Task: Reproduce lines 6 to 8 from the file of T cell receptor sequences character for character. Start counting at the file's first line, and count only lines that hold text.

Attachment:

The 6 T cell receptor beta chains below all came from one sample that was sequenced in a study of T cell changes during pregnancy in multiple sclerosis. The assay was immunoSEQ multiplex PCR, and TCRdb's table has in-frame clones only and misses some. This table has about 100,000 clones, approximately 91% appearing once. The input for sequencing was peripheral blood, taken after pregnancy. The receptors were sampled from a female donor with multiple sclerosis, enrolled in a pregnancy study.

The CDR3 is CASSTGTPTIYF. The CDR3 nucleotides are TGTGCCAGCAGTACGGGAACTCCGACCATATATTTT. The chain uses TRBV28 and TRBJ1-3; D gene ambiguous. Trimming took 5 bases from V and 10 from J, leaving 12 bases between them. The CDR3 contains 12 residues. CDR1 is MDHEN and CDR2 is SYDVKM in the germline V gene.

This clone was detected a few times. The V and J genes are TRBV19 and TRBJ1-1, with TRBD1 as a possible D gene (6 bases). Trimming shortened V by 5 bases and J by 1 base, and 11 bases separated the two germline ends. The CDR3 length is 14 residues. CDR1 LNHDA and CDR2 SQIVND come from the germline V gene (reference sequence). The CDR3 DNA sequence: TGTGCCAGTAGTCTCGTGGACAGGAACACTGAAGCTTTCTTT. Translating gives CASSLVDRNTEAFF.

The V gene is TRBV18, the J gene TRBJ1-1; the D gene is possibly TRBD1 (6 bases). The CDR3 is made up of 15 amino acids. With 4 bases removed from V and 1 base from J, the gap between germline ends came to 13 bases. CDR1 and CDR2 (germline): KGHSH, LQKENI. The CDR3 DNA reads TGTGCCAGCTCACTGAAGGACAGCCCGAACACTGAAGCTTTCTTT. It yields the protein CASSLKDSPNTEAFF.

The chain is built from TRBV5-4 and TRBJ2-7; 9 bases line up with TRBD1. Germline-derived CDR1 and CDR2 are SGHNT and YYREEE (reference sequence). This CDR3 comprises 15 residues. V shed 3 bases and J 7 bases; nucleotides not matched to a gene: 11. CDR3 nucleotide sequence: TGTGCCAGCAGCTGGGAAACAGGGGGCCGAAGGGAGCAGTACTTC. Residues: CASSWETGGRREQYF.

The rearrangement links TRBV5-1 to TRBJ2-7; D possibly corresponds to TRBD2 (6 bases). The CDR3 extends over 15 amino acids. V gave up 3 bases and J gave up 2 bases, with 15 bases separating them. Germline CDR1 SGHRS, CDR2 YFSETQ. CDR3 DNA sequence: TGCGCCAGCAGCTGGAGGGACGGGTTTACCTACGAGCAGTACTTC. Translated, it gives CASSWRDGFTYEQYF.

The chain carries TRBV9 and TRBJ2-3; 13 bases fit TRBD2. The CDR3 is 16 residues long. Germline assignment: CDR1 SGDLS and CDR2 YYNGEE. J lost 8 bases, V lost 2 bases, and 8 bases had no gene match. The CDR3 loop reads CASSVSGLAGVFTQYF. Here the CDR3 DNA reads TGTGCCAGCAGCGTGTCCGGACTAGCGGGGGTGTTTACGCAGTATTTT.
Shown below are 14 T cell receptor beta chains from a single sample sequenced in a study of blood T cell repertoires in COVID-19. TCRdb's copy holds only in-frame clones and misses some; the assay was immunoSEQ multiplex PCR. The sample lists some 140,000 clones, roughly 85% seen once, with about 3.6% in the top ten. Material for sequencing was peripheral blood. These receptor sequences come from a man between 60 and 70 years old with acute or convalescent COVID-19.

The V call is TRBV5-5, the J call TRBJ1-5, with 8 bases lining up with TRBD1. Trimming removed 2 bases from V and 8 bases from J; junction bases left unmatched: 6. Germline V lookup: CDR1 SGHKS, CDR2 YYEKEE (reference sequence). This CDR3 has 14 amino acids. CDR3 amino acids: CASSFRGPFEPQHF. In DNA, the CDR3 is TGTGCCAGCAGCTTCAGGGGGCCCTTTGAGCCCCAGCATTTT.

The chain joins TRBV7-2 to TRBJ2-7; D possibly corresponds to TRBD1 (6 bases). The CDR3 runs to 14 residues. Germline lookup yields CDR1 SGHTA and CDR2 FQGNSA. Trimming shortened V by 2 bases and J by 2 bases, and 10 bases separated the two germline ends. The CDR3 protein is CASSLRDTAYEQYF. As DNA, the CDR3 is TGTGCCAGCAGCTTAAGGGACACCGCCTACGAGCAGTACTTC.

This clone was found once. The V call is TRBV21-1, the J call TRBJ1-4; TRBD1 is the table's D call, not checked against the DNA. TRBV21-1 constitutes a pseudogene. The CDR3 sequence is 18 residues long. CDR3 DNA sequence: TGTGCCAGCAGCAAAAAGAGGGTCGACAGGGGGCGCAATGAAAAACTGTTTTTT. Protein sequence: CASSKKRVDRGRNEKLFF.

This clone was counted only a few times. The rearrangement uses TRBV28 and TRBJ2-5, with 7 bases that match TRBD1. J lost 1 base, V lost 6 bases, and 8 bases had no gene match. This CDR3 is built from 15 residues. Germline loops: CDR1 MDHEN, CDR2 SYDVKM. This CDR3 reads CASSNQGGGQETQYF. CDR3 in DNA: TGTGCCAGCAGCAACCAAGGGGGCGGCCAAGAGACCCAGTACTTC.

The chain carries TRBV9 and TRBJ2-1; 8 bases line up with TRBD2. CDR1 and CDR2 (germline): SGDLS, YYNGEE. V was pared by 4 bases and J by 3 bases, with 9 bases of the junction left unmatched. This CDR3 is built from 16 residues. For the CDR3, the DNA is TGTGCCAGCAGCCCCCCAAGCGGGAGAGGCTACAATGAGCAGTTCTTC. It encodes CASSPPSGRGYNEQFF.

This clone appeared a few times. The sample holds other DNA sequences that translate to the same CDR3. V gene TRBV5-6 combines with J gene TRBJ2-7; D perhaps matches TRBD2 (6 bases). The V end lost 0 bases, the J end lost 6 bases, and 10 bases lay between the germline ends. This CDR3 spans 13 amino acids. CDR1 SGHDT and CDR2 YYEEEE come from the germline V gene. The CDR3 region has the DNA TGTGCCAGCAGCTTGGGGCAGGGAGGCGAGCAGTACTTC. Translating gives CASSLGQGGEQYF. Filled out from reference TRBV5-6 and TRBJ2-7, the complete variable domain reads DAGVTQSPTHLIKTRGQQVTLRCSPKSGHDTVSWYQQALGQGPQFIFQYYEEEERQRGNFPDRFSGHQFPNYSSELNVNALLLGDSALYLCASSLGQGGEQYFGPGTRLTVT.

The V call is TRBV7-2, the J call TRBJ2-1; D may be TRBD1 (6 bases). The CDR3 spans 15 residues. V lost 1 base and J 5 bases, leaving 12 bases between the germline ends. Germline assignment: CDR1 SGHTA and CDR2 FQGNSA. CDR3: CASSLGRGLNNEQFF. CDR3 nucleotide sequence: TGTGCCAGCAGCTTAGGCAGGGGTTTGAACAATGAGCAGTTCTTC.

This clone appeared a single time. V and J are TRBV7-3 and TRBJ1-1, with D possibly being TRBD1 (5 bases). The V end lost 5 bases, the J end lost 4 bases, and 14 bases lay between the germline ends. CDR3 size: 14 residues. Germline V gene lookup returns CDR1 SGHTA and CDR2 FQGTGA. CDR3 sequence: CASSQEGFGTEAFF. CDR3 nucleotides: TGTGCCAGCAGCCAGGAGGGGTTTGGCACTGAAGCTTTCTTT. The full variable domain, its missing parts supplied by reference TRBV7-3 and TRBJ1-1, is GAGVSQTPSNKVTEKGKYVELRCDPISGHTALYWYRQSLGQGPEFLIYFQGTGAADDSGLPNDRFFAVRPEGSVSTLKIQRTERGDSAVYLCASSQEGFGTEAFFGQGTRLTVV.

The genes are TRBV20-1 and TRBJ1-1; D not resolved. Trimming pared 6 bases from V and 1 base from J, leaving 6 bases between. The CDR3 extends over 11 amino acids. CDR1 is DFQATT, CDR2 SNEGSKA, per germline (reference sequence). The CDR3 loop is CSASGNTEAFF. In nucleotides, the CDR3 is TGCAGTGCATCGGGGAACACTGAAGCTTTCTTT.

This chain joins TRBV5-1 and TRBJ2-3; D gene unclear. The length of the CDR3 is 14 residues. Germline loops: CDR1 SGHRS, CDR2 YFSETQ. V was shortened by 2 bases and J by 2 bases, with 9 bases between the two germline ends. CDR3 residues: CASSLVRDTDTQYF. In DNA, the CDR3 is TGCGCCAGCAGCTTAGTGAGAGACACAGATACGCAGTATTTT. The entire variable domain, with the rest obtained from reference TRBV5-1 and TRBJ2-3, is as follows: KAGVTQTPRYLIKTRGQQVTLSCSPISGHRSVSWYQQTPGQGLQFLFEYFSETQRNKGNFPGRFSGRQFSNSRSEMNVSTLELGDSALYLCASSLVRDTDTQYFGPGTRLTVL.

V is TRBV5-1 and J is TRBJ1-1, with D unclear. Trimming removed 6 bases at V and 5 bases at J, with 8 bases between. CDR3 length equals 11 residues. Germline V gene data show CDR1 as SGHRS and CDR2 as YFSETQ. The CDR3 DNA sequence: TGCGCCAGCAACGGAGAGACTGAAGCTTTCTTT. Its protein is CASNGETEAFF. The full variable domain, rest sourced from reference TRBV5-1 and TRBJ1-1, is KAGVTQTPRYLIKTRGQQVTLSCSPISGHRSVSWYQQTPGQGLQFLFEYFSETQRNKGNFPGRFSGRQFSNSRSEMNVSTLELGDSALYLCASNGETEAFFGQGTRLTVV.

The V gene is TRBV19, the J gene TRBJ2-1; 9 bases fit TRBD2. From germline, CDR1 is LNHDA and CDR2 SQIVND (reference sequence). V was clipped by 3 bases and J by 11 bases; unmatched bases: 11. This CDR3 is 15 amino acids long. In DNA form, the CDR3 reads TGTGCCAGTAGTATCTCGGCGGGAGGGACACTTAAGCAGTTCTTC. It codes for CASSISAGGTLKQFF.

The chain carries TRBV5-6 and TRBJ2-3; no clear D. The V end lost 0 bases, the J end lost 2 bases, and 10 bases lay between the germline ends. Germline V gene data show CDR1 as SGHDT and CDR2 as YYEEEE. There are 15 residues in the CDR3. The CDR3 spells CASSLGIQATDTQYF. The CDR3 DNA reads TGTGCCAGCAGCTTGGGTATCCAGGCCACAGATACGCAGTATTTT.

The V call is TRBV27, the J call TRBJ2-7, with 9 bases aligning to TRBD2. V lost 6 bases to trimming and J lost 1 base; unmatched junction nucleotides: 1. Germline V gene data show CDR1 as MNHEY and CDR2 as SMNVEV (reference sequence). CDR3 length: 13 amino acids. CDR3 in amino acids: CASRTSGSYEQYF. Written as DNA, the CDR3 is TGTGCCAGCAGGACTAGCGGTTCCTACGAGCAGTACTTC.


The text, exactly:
The rearrangement links TRBV5-1 to TRBJ2-7; D possibly corresponds to TRBD2 (6 bases). The CDR3 extends over 15 amino acids. V gave up 3 bases and J gave up 2 bases, with 15 bases separating them. Germline CDR1 SGHRS, CDR2 YFSETQ. CDR3 DNA sequence: TGCGCCAGCAGCTGGAGGGACGGGTTTACCTACGAGCAGTACTTC. Translated, it gives CASSWRDGFTYEQYF.

The chain carries TRBV9 and TRBJ2-3; 13 bases fit TRBD2. The CDR3 is 16 residues long. Germline assignment: CDR1 SGDLS and CDR2 YYNGEE. J lost 8 bases, V lost 2 bases, and 8 bases had no gene match. The CDR3 loop reads CASSVSGLAGVFTQYF. Here the CDR3 DNA reads TGTGCCAGCAGCGTGTCCGGACTAGCGGGGGTGTTTACGCAGTATTTT.
Shown below are 14 T cell receptor beta chains from a single sample sequenced in a study of blood T cell repertoires in COVID-19. TCRdb's copy holds only in-frame clones and misses some; the assay was immunoSEQ multiplex PCR. The sample lists some 140,000 clones, roughly 85% seen once, with about 3.6% in the top ten. Material for sequencing was peripheral blood. These receptor sequences come from a man between 60 and 70 years old with acute or convalescent COVID-19.